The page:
Hacking the academy through unconferences and unconventional scholarly communications fosters possibility and camaraderie while also subverting certain expectations of work and learning in the academy. In this collection, understandings of hacking emerged from earlier subversions, too. For example, Kuhn and Vitanza’s “From Gallery to Webtext” (which offers a curated session of synchronous new media projects) subverted the traditional conference presentation and later appeared in a manifesto issue of the journal, Kairos: Rhetoric, Technology, and Pedagogy. Another manifesto—A Manifesto for Critical Media, by Eric Faden—called practitioners to teach media studies and production “by critically engaging film, video, and new media on their own ground and with new media’s own tools, techniques, and technologies.” Elsewhere, in 2004, Anne Wysocki simply re-defined new media in a theory-pedagogy context as attending to its own materiality and means of production. All of these inspirational statements and manifestos exemplify some of hacking’s core values: constructivist collaboration, collective learning, critique enacted through media, and an emphasis on the situated relevance of learning moments. Indeed, the crucial need for adaptable means that allow practitioners to move critically inside and out of academic structures created the kairos for this collection of classroom hacks.
Each contribution included here creates and enacts a type of hacking practice while highlighting or reflecting on its own materiality and construction. Hacking spaces—the physical, digital, and personal spaces of classrooms—and deconstructing normative assumptions about those spaces are constant themes across these eight pieces. The contributions also hack the act of writing—as code, as soundscape, as remix, as process log, as video, as image. The referenced assignments hack popular understandings of literacy by emphasizing multiple semiotic modes, production over products, context over content, and reflective awareness over expertise. Scholarly products and content expertise are often the primary expectations of academic literacies. In response, this collection of classroom hacks encourages forms of intensive learning conducive to tinkering, experimenting, iteration, and productive discomfort.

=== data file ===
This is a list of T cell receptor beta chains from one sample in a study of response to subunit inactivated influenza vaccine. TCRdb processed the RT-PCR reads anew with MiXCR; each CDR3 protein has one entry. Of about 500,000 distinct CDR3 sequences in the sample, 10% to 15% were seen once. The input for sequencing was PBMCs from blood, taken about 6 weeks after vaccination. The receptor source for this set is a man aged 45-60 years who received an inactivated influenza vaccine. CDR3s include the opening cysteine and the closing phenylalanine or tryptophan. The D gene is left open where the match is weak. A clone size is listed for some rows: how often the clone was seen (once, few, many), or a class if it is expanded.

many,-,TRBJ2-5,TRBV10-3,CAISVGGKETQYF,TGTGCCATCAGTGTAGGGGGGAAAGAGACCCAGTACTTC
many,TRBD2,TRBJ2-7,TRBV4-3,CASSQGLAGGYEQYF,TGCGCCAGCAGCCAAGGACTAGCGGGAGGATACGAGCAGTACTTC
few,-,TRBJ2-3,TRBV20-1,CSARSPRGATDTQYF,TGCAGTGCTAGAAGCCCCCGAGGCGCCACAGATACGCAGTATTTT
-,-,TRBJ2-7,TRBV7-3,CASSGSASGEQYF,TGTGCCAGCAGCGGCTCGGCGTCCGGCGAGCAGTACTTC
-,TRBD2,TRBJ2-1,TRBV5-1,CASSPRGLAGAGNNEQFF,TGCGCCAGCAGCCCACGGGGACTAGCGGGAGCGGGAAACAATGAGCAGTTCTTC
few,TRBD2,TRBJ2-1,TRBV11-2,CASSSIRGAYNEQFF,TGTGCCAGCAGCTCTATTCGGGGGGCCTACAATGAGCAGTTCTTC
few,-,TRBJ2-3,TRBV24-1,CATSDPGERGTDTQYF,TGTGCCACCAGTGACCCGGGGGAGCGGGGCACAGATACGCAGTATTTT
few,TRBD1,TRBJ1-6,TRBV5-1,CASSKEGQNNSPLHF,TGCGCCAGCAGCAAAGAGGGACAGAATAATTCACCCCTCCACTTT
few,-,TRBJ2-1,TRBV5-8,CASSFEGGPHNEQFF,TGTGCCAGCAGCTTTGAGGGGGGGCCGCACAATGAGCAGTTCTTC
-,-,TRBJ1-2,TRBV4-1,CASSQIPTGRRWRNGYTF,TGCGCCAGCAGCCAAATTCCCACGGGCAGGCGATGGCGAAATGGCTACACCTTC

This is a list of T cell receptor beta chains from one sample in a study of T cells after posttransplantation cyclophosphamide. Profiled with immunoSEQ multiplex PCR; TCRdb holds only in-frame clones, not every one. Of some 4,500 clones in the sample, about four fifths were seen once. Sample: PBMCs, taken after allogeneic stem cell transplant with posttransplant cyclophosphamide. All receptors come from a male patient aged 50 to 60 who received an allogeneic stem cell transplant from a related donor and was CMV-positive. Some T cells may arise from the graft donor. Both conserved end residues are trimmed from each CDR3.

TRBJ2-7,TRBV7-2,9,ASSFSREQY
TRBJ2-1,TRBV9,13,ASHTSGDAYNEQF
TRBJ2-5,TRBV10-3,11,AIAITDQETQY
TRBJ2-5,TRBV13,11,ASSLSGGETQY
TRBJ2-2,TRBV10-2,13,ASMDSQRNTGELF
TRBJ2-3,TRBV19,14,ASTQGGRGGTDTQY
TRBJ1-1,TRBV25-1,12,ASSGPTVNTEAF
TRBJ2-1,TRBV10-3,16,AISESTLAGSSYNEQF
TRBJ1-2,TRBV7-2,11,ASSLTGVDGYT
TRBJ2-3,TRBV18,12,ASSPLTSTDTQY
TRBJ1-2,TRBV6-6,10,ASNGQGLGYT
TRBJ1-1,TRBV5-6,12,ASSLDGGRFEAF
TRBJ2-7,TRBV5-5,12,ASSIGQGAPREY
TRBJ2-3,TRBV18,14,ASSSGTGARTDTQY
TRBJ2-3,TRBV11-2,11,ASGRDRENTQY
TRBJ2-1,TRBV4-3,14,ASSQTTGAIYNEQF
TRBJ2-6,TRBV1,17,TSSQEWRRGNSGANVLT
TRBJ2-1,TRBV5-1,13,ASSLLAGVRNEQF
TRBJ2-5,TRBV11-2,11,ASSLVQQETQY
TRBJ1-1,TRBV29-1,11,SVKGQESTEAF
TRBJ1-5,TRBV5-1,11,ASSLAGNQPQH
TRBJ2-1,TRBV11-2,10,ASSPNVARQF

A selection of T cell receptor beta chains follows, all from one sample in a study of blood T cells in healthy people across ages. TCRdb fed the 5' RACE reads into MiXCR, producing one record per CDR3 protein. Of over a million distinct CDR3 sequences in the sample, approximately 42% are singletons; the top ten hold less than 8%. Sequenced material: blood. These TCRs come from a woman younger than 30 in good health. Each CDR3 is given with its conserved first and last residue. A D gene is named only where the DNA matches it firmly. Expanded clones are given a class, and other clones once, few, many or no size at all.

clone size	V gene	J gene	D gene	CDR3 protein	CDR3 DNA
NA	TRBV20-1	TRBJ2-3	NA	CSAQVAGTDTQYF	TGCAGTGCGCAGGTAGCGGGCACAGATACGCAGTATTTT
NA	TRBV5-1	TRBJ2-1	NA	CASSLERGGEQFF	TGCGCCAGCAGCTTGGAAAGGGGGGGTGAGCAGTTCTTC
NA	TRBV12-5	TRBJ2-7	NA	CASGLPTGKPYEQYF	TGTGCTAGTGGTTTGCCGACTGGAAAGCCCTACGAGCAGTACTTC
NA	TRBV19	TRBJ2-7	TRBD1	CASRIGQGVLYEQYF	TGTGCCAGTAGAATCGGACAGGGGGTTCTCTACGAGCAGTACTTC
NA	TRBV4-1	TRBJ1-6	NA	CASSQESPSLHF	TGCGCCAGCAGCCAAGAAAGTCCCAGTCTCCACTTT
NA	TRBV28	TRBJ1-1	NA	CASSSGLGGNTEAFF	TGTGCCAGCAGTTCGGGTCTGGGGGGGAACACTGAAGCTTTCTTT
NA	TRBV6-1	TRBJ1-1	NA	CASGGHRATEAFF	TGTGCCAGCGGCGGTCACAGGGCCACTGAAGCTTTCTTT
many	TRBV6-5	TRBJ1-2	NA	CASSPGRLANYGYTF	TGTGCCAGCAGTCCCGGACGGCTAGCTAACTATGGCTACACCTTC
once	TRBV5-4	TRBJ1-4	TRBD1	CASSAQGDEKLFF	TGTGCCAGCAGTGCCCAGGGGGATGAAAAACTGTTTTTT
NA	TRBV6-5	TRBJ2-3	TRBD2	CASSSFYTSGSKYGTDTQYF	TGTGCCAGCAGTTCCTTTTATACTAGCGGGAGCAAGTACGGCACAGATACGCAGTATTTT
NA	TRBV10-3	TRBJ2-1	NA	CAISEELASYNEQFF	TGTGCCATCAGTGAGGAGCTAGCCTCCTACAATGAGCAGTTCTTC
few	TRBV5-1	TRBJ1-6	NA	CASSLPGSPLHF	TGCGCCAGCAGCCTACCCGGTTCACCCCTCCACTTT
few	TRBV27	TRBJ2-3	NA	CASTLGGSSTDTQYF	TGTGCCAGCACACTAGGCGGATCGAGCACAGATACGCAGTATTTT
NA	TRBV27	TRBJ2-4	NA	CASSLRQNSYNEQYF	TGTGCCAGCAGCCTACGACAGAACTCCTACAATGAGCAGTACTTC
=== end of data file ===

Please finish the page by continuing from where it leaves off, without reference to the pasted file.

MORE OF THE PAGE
“Hacking the Classroom: Eight Perspectives” offers numerous ideas for reflexive teaching and pedagogical practice. These contributions also complicate the concept of hacking, and in particular Kuhn, Losh, and Yergeau offer provocative lists of norms and assumptions about hacking. However, the authors do not expect these eight perspectives to cohere, and the collection does not suggest that hacking classrooms should be understood uniformly across settings. On the contrary, the authors hope readers will note the discontinuities and overlaps across the eight pieces, prompting further dialogue about the culture, materials, and construction of classrooms in the near future.
Table of Contents
Eight pieces, plus an introduction (open access), appear in “Hacking the Classroom.”
- “The Year of Computational Thinking,” by James J. Brown, Jr. (open access)
- “Sonic Literacy: Resonance and Reflection,” by Mary Hocks (open access)
- “We Need to Talk,” by Aimée Knight (open access)
- “Hacking My Head,” by Virginia Kuhn (open access)
- “Remixing Spaces and Texts,” by Viola Lasmana (open access)
- “Ten Principles for a Hacktivist Pedagogy,” by Elizabeth Losh (open access)
- “git commit -m ‘The Classroom,’” by Jentery Sayers (open access)
- “Disability Hacktivism,” by M. Remi Yergeau (open access)
Featured image of a glitched SNES game care of Jon Johnson. Main image of tools and 3D printer parts care of the MLab. Both used with permission. This page was created on 8 August 2019 and last updated on 12 July 2021.